The “Strengthening the H-1B Nonimmigrant Visa Classification Program” rule has been submitted to the Office of Information and Regulatory Affairs (OIRA) for review and could be published by the end of the year – or earlier. Although the text of the rule is still not public, it is generally believed that the proposal will formalize some of the policies that USCIS has already been using over the past years to issue Requests for Evidence and to deny H-1B petitions, including:
- Adjust the definition of “specialty occupation” to focus even more on the relationship between the degree requirements, the position description, and the degree held by the beneficiary;
- Establish new wage and LCA requirements limiting eligibility to those who are considered to be “the best and the brightest;” and
- Reinstitute some of the requirements for employees at third-party worksites that USCIS agreed to withdraw earlier this year in a litigation settlement, including onerous contract and itinerary documentation requirements and a narrow interpretation of what constitutes a “bona fide employer-employee relationship.”
This rule is likely to create additional uncertainty for foreign nationals and employers who rely on H-1B visas, particularly in the technology, biotech, finance and healthcare industries.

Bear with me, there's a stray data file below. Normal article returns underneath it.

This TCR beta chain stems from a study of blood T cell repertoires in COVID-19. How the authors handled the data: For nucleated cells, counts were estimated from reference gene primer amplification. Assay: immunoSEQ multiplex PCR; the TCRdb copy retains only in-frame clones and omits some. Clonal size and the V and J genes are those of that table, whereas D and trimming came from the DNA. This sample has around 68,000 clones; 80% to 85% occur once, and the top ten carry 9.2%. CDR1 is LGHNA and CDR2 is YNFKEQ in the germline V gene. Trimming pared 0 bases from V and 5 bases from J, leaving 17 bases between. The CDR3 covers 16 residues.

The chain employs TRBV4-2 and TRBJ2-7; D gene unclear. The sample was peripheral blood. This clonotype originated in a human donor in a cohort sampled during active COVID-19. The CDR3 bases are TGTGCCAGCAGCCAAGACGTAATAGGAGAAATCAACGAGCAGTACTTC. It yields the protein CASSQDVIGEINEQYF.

Under the Administrative Procedures Act (APA), once OIRA review is successfully completed, the new rule can be published in the Federal Register. This rule is classified as an Interim Final Rule, meaning the rule will go into effect immediately without a pre-publication notice and comment period. By formally establishing these policies through the rulemaking process, DHS will make it harder for individual employers to challenge denials in federal court. On the other hand, because the rule is being submitted as an Interim Final Rule, that in itself is likely to invite a court challenge.
Although the specific regulations have not been disclosed, employers who currently use H-1B workers have been significantly impacted by the policies the Administration may be now formalizing. Nonetheless, the new rule is currently designated as not economically significant.